Complex Architectures and Topology
Subcomponent self-assembly methods commonly used in the group have been utilised to form complex interlocked molecular topologies.[1,2,3] We have reported the formation of a -catenane via the preformation of two joined Fe₃L₃ helicates, followed by subcomponent exchange in order to form the continuous interlocked structure.2 In addition, we have recently reported the formation of molecular gyroscopes. The sequential addition of 4,4’-dipyridyl napthalenediimide (NDI) and a macrocycle resulted in the generation of a metal-organic host with an encapsulated rotaxane guest.3
Heteroleptic metal-organic architectures, structures which contain more than one ligand-type, can provide cavities with reduced symmetry primed for binding low symmetry guests. Strategies employed to drive the formation of heteroleptic species include the exploitation of steric and π-stacking effects.[1,2] Recently, we reported the selective preparation of a heteroleptic triangular prism, on the basis of a favourable entropic change, which demonstrated the ability to bind a range of low symmetry biologically relevant compounds within its prolate cavity.
Metal-organic cages with specified stereochemistry can provide an internal environment which could be utilised for stereo-selective encapsulation of guests, or even asymmetric catalysis. An enantiopure Fe₄L₄ tetrahedral cage in which there is a Δ configuration at all four metal centres was synthesised by using a chiral amine subcomponent to form the cage as a single diastereomer, followed by displacement of the chiral amines with achiral amines. In addition, the enantioselective formation of Fe₄L₄ tetrahedral cages has been demonstrated by using the stereochemical communication between a racemic mixture of the tetrahedral host and enantiopure cryptophane-111 guests.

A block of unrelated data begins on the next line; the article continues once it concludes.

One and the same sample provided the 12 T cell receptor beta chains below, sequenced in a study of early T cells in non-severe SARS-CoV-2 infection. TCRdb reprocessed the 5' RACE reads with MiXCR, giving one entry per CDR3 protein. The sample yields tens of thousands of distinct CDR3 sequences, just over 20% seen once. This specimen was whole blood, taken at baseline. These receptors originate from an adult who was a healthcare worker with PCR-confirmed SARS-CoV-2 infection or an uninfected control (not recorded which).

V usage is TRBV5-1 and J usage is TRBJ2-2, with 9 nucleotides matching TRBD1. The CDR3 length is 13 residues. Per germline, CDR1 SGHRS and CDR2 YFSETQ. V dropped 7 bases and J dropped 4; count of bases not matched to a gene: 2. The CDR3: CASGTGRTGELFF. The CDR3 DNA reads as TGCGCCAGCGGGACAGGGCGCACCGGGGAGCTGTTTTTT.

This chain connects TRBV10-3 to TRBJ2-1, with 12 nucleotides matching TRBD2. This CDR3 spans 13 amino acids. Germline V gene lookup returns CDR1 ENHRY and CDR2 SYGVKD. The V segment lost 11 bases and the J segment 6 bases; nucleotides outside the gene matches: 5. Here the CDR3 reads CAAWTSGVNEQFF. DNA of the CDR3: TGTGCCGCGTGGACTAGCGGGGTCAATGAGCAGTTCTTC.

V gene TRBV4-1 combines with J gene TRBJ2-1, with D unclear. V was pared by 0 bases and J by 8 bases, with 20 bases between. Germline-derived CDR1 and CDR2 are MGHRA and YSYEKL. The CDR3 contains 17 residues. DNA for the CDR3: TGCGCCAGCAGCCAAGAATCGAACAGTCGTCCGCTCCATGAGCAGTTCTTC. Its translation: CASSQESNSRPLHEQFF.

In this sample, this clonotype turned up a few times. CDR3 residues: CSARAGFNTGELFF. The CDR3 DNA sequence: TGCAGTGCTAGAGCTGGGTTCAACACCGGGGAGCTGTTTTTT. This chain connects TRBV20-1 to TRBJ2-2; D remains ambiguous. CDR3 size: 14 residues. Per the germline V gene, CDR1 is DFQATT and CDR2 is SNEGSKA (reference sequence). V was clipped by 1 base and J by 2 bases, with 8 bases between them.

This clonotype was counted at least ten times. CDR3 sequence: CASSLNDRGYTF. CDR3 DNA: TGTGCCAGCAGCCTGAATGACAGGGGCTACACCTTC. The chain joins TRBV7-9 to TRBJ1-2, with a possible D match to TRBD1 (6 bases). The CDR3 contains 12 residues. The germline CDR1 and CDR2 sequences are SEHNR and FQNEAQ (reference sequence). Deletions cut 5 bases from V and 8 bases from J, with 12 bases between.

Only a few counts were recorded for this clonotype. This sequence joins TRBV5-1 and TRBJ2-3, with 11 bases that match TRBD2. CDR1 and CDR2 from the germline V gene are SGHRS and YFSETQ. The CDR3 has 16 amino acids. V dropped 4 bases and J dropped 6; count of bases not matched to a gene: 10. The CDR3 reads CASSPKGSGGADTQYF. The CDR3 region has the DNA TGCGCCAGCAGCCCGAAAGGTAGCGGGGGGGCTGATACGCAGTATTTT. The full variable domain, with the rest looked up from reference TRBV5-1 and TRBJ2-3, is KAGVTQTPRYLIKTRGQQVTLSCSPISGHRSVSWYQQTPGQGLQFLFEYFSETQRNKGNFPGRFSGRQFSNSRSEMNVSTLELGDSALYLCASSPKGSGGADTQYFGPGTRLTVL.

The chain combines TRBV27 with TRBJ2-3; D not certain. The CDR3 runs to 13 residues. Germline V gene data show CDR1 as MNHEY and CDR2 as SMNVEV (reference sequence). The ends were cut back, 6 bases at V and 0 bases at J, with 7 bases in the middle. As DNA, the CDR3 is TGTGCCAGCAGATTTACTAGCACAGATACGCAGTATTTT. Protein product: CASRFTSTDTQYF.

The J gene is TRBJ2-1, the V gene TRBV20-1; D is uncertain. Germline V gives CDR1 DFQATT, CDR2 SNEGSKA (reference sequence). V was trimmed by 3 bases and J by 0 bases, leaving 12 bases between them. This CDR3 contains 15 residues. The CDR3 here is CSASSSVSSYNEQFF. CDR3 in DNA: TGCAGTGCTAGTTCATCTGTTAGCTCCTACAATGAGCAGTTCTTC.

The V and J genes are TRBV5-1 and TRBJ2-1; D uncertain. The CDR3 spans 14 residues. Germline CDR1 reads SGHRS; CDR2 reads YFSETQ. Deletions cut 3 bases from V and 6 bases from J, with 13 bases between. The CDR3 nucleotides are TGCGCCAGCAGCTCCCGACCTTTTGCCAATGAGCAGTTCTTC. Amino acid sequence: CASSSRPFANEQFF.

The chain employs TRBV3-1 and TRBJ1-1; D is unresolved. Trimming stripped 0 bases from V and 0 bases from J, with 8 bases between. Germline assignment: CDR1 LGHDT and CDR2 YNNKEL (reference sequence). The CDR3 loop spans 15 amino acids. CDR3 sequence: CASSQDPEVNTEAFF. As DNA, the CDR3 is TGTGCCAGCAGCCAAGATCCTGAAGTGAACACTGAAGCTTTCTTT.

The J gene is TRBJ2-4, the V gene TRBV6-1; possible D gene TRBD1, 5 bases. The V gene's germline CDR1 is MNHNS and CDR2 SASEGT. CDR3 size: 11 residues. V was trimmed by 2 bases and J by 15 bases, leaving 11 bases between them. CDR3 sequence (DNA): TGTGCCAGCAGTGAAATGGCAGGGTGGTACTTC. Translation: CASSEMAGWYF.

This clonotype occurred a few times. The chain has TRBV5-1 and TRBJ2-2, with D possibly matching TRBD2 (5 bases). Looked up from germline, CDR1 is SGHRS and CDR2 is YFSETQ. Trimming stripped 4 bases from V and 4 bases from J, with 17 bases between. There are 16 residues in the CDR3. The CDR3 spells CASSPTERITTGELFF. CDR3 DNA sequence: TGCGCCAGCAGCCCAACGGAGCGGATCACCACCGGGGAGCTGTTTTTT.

A strategy employed in the Nitschke group for the design of self-assembled metal-organic cages is the ‘directional bonding’ approach, in which the pre-organization of coordinate vectors of bridging ligands lead to an energetic preference for a particular architecture. An early example of this is the formation of an Fe₄L₄ tetrahedral cage, in which the self-assembly of three pyridyl-imine ligands around each metal centre favours inter-ligand angles of approximately 60°. More complex examples of this design strategy are the self-assembly of an Fe₈L₁₂ cube, in which a different substitution pattern of a bis(pyridyl imine) ligand biases inter-ligand angles of approximately 90° about each metal centre. The self-assembly of a tetra(phenantholine) ligand with Co(II) likewise leads to inter-ligand angles of approximately 90° about each metal centre. However, as the tetra(phenantholine) ligand may bridge four metal centres, and only two phenanthroline motifs satisfy the coordination sphere of the metal, the architecture favoured is a Co₁₂L₆ cuboctahedron.